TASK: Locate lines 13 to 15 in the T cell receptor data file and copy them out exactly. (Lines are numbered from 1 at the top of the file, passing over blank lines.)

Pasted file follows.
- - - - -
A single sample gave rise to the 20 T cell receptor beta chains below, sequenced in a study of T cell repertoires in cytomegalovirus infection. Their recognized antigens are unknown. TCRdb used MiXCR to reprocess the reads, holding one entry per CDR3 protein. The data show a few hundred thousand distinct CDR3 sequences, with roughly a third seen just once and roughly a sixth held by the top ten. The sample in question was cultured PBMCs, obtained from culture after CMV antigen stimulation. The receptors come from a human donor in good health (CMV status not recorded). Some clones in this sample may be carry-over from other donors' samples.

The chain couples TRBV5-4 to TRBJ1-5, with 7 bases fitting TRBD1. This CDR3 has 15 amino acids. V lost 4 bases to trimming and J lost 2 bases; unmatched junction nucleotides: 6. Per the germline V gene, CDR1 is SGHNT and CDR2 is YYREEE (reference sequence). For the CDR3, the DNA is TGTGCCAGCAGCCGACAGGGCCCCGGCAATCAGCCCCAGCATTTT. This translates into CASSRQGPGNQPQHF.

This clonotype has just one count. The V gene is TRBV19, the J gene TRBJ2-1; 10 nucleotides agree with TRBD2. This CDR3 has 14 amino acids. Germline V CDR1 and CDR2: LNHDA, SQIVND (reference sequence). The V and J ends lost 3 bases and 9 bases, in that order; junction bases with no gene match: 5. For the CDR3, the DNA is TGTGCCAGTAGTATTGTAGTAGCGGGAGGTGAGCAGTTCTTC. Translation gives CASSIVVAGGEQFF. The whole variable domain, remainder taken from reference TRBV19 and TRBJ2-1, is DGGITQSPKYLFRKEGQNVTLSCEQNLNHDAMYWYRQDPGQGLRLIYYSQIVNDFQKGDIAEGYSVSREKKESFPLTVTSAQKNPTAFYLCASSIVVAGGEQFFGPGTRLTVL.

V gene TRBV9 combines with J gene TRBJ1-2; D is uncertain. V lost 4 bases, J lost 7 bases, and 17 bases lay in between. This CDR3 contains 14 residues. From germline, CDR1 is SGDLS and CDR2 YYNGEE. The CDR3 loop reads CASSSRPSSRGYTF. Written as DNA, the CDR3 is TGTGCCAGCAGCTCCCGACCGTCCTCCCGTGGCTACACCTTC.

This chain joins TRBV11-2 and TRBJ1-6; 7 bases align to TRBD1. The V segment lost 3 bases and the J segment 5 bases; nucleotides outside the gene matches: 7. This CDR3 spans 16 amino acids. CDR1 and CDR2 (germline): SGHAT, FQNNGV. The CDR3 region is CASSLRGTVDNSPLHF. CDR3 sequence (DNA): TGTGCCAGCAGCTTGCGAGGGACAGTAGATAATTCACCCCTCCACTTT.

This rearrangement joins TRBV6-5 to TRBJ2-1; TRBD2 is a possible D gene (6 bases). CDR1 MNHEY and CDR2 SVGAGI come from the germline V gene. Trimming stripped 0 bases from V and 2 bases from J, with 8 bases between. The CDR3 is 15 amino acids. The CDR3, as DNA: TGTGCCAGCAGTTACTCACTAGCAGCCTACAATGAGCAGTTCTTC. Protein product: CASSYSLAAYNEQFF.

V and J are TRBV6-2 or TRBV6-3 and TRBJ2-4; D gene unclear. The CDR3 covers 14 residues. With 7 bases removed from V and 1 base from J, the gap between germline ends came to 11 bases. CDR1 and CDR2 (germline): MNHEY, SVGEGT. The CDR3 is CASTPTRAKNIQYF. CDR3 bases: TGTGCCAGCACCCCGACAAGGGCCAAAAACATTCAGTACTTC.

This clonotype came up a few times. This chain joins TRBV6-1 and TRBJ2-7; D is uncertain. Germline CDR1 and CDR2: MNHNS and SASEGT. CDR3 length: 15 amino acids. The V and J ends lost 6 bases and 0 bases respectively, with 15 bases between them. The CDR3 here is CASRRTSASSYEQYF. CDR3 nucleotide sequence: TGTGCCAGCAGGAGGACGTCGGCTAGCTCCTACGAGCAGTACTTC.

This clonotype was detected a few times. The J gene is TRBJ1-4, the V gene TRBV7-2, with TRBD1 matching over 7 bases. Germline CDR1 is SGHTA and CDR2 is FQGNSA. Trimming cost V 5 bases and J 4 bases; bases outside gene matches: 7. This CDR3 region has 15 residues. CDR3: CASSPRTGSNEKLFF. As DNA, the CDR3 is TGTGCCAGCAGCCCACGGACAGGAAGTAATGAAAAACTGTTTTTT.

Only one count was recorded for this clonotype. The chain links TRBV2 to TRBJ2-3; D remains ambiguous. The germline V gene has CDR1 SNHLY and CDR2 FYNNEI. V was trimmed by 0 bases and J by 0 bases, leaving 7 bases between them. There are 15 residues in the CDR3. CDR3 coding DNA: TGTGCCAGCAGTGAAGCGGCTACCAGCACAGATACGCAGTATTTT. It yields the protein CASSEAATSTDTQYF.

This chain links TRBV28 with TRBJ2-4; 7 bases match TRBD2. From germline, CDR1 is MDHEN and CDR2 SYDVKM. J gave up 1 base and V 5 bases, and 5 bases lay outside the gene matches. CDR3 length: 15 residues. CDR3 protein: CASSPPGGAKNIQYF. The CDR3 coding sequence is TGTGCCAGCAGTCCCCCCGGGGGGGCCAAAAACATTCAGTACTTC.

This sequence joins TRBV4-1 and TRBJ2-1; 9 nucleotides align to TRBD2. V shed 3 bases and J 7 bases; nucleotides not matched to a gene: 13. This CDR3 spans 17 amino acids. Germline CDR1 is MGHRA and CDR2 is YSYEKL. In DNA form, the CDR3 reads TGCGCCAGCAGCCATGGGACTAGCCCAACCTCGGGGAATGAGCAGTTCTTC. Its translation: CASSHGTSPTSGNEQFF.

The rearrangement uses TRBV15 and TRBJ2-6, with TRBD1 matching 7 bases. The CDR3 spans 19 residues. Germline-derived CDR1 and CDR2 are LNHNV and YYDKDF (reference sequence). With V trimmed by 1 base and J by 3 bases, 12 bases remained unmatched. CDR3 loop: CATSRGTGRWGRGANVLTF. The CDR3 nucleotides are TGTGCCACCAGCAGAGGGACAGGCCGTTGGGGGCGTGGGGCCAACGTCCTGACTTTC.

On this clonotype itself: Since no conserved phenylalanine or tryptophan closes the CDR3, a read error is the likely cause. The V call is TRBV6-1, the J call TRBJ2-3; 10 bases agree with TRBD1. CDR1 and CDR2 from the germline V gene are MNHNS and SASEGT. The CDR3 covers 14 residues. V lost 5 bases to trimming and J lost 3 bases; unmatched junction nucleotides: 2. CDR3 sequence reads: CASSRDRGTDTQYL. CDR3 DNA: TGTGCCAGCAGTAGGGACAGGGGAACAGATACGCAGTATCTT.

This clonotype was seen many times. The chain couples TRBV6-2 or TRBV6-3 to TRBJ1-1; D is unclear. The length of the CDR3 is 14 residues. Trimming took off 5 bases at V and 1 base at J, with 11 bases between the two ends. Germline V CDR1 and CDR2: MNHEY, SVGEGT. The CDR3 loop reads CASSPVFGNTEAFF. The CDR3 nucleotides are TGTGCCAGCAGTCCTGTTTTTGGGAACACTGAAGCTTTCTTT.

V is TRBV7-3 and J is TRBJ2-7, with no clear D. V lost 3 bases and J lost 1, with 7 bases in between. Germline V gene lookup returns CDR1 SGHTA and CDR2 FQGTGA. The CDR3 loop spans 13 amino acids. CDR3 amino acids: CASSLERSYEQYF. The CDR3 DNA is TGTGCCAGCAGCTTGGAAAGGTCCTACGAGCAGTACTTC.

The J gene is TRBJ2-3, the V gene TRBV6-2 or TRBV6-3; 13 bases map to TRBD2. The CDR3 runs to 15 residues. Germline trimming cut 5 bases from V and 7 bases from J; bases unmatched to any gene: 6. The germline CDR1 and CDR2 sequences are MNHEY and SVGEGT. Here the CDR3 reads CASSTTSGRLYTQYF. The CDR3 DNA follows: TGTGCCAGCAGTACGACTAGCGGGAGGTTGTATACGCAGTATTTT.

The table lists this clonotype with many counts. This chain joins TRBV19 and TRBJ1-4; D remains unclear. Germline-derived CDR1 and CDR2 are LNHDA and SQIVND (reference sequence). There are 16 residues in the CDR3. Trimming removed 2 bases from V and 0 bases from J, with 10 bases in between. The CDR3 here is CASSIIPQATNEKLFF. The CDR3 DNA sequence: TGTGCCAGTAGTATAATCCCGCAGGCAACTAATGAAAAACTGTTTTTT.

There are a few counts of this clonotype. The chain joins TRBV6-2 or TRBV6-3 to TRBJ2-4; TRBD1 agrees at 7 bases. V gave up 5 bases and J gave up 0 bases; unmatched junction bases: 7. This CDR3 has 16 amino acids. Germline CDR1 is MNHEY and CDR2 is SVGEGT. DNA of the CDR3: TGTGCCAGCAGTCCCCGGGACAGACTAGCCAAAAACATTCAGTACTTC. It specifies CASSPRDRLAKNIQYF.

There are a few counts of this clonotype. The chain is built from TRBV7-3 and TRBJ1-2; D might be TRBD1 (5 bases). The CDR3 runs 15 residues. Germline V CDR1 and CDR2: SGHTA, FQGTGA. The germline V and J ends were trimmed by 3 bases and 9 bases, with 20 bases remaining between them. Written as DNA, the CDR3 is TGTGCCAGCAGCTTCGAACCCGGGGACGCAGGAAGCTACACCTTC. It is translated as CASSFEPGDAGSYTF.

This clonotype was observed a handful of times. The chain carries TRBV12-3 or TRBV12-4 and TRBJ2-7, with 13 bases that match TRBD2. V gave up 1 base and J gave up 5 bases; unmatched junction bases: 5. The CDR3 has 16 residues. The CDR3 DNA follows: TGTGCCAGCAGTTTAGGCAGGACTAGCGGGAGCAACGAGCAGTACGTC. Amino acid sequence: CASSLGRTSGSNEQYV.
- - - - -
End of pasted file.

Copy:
The rearrangement uses TRBV15 and TRBJ2-6, with TRBD1 matching 7 bases. The CDR3 spans 19 residues. Germline-derived CDR1 and CDR2 are LNHNV and YYDKDF (reference sequence). With V trimmed by 1 base and J by 3 bases, 12 bases remained unmatched. CDR3 loop: CATSRGTGRWGRGANVLTF. The CDR3 nucleotides are TGTGCCACCAGCAGAGGGACAGGCCGTTGGGGGCGTGGGGCCAACGTCCTGACTTTC.

On this clonotype itself: Since no conserved phenylalanine or tryptophan closes the CDR3, a read error is the likely cause. The V call is TRBV6-1, the J call TRBJ2-3; 10 bases agree with TRBD1. CDR1 and CDR2 from the germline V gene are MNHNS and SASEGT. The CDR3 covers 14 residues. V lost 5 bases to trimming and J lost 3 bases; unmatched junction nucleotides: 2. CDR3 sequence reads: CASSRDRGTDTQYL. CDR3 DNA: TGTGCCAGCAGTAGGGACAGGGGAACAGATACGCAGTATCTT.

This clonotype was seen many times. The chain couples TRBV6-2 or TRBV6-3 to TRBJ1-1; D is unclear. The length of the CDR3 is 14 residues. Trimming took off 5 bases at V and 1 base at J, with 11 bases between the two ends. Germline V CDR1 and CDR2: MNHEY, SVGEGT. The CDR3 loop reads CASSPVFGNTEAFF. The CDR3 nucleotides are TGTGCCAGCAGTCCTGTTTTTGGGAACACTGAAGCTTTCTTT.